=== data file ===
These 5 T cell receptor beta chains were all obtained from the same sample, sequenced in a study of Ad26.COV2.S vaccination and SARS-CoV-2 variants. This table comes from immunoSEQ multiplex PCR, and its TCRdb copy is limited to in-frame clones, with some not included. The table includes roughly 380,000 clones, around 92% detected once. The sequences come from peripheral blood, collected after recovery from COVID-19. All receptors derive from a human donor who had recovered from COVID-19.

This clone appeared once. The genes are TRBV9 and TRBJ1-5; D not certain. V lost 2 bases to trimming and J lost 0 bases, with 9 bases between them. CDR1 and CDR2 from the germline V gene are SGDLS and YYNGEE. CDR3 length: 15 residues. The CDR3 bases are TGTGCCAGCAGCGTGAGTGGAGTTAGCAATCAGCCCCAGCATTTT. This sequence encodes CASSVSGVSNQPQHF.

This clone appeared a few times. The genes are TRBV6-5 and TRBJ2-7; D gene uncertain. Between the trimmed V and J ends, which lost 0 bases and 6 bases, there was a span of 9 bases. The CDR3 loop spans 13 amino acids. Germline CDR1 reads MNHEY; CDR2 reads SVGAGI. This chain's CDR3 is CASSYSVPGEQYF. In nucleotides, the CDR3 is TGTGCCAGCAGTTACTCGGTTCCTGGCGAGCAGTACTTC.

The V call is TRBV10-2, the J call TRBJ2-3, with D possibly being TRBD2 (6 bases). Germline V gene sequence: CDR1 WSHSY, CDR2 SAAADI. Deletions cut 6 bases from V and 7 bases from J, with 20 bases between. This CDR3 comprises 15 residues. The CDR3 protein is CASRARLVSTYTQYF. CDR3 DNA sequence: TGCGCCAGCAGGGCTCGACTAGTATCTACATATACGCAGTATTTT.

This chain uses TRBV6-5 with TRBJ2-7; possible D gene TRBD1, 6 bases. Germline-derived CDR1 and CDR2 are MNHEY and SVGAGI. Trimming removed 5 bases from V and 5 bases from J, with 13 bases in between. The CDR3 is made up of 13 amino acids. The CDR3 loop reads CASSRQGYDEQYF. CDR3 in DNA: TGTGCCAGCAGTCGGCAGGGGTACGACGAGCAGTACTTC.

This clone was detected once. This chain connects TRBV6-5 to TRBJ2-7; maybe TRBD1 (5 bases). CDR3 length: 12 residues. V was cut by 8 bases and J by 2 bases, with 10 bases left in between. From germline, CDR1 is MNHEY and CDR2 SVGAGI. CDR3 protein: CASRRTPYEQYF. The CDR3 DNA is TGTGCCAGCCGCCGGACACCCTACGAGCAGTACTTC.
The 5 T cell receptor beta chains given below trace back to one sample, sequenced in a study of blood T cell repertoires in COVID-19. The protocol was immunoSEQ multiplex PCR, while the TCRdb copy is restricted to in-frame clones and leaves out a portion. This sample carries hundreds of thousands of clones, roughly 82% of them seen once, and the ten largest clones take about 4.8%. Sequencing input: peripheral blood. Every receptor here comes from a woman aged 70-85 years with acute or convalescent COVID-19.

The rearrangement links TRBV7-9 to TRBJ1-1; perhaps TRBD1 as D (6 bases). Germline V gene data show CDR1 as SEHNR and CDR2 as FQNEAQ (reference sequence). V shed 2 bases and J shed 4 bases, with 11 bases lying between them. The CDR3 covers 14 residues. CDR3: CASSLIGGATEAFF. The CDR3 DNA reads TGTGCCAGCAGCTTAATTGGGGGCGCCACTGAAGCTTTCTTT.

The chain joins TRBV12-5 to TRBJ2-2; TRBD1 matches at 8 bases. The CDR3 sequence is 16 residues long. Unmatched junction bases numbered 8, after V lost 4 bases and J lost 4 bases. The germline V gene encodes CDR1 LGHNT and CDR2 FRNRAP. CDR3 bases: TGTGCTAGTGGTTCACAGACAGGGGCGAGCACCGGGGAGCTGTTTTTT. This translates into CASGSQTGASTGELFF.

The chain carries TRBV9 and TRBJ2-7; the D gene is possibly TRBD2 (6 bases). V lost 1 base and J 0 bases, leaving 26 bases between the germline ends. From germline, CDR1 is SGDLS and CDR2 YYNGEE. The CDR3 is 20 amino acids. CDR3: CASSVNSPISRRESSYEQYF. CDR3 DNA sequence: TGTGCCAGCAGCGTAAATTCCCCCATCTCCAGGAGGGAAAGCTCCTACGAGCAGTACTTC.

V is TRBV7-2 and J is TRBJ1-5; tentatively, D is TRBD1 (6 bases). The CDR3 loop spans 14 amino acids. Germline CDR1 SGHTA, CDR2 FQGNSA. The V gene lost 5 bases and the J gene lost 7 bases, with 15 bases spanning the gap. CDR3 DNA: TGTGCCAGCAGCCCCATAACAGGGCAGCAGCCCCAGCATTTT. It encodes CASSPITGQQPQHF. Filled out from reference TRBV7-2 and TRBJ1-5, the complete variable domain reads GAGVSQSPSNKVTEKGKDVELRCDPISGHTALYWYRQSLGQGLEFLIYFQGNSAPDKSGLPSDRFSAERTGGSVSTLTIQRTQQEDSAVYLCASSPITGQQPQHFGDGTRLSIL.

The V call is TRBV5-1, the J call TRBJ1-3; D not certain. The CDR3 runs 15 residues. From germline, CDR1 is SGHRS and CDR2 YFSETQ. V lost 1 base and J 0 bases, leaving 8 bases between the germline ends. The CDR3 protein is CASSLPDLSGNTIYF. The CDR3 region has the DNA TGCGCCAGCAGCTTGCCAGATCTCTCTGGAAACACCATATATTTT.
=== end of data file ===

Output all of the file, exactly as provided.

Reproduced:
These 5 T cell receptor beta chains were all obtained from the same sample, sequenced in a study of Ad26.COV2.S vaccination and SARS-CoV-2 variants. This table comes from immunoSEQ multiplex PCR, and its TCRdb copy is limited to in-frame clones, with some not included. The table includes roughly 380,000 clones, around 92% detected once. The sequences come from peripheral blood, collected after recovery from COVID-19. All receptors derive from a human donor who had recovered from COVID-19.

This clone appeared once. The genes are TRBV9 and TRBJ1-5; D not certain. V lost 2 bases to trimming and J lost 0 bases, with 9 bases between them. CDR1 and CDR2 from the germline V gene are SGDLS and YYNGEE. CDR3 length: 15 residues. The CDR3 bases are TGTGCCAGCAGCGTGAGTGGAGTTAGCAATCAGCCCCAGCATTTT. This sequence encodes CASSVSGVSNQPQHF.

This clone appeared a few times. The genes are TRBV6-5 and TRBJ2-7; D gene uncertain. Between the trimmed V and J ends, which lost 0 bases and 6 bases, there was a span of 9 bases. The CDR3 loop spans 13 amino acids. Germline CDR1 reads MNHEY; CDR2 reads SVGAGI. This chain's CDR3 is CASSYSVPGEQYF. In nucleotides, the CDR3 is TGTGCCAGCAGTTACTCGGTTCCTGGCGAGCAGTACTTC.

The V call is TRBV10-2, the J call TRBJ2-3, with D possibly being TRBD2 (6 bases). Germline V gene sequence: CDR1 WSHSY, CDR2 SAAADI. Deletions cut 6 bases from V and 7 bases from J, with 20 bases between. This CDR3 comprises 15 residues. The CDR3 protein is CASRARLVSTYTQYF. CDR3 DNA sequence: TGCGCCAGCAGGGCTCGACTAGTATCTACATATACGCAGTATTTT.

This chain uses TRBV6-5 with TRBJ2-7; possible D gene TRBD1, 6 bases. Germline-derived CDR1 and CDR2 are MNHEY and SVGAGI. Trimming removed 5 bases from V and 5 bases from J, with 13 bases in between. The CDR3 is made up of 13 amino acids. The CDR3 loop reads CASSRQGYDEQYF. CDR3 in DNA: TGTGCCAGCAGTCGGCAGGGGTACGACGAGCAGTACTTC.

This clone was detected once. This chain connects TRBV6-5 to TRBJ2-7; maybe TRBD1 (5 bases). CDR3 length: 12 residues. V was cut by 8 bases and J by 2 bases, with 10 bases left in between. From germline, CDR1 is MNHEY and CDR2 SVGAGI. CDR3 protein: CASRRTPYEQYF. The CDR3 DNA is TGTGCCAGCCGCCGGACACCCTACGAGCAGTACTTC.
The 5 T cell receptor beta chains given below trace back to one sample, sequenced in a study of blood T cell repertoires in COVID-19. The protocol was immunoSEQ multiplex PCR, while the TCRdb copy is restricted to in-frame clones and leaves out a portion. This sample carries hundreds of thousands of clones, roughly 82% of them seen once, and the ten largest clones take about 4.8%. Sequencing input: peripheral blood. Every receptor here comes from a woman aged 70-85 years with acute or convalescent COVID-19.

The rearrangement links TRBV7-9 to TRBJ1-1; perhaps TRBD1 as D (6 bases). Germline V gene data show CDR1 as SEHNR and CDR2 as FQNEAQ (reference sequence). V shed 2 bases and J shed 4 bases, with 11 bases lying between them. The CDR3 covers 14 residues. CDR3: CASSLIGGATEAFF. The CDR3 DNA reads TGTGCCAGCAGCTTAATTGGGGGCGCCACTGAAGCTTTCTTT.

The chain joins TRBV12-5 to TRBJ2-2; TRBD1 matches at 8 bases. The CDR3 sequence is 16 residues long. Unmatched junction bases numbered 8, after V lost 4 bases and J lost 4 bases. The germline V gene encodes CDR1 LGHNT and CDR2 FRNRAP. CDR3 bases: TGTGCTAGTGGTTCACAGACAGGGGCGAGCACCGGGGAGCTGTTTTTT. This translates into CASGSQTGASTGELFF.

The chain carries TRBV9 and TRBJ2-7; the D gene is possibly TRBD2 (6 bases). V lost 1 base and J 0 bases, leaving 26 bases between the germline ends. From germline, CDR1 is SGDLS and CDR2 YYNGEE. The CDR3 is 20 amino acids. CDR3: CASSVNSPISRRESSYEQYF. CDR3 DNA sequence: TGTGCCAGCAGCGTAAATTCCCCCATCTCCAGGAGGGAAAGCTCCTACGAGCAGTACTTC.

V is TRBV7-2 and J is TRBJ1-5; tentatively, D is TRBD1 (6 bases). The CDR3 loop spans 14 amino acids. Germline CDR1 SGHTA, CDR2 FQGNSA. The V gene lost 5 bases and the J gene lost 7 bases, with 15 bases spanning the gap. CDR3 DNA: TGTGCCAGCAGCCCCATAACAGGGCAGCAGCCCCAGCATTTT. It encodes CASSPITGQQPQHF. Filled out from reference TRBV7-2 and TRBJ1-5, the complete variable domain reads GAGVSQSPSNKVTEKGKDVELRCDPISGHTALYWYRQSLGQGLEFLIYFQGNSAPDKSGLPSDRFSAERTGGSVSTLTIQRTQQEDSAVYLCASSPITGQQPQHFGDGTRLSIL.

The V call is TRBV5-1, the J call TRBJ1-3; D not certain. The CDR3 runs 15 residues. From germline, CDR1 is SGHRS and CDR2 YFSETQ. V lost 1 base and J 0 bases, leaving 8 bases between the germline ends. The CDR3 protein is CASSLPDLSGNTIYF. The CDR3 region has the DNA TGCGCCAGCAGCTTGCCAGATCTCTCTGGAAACACCATATATTTT.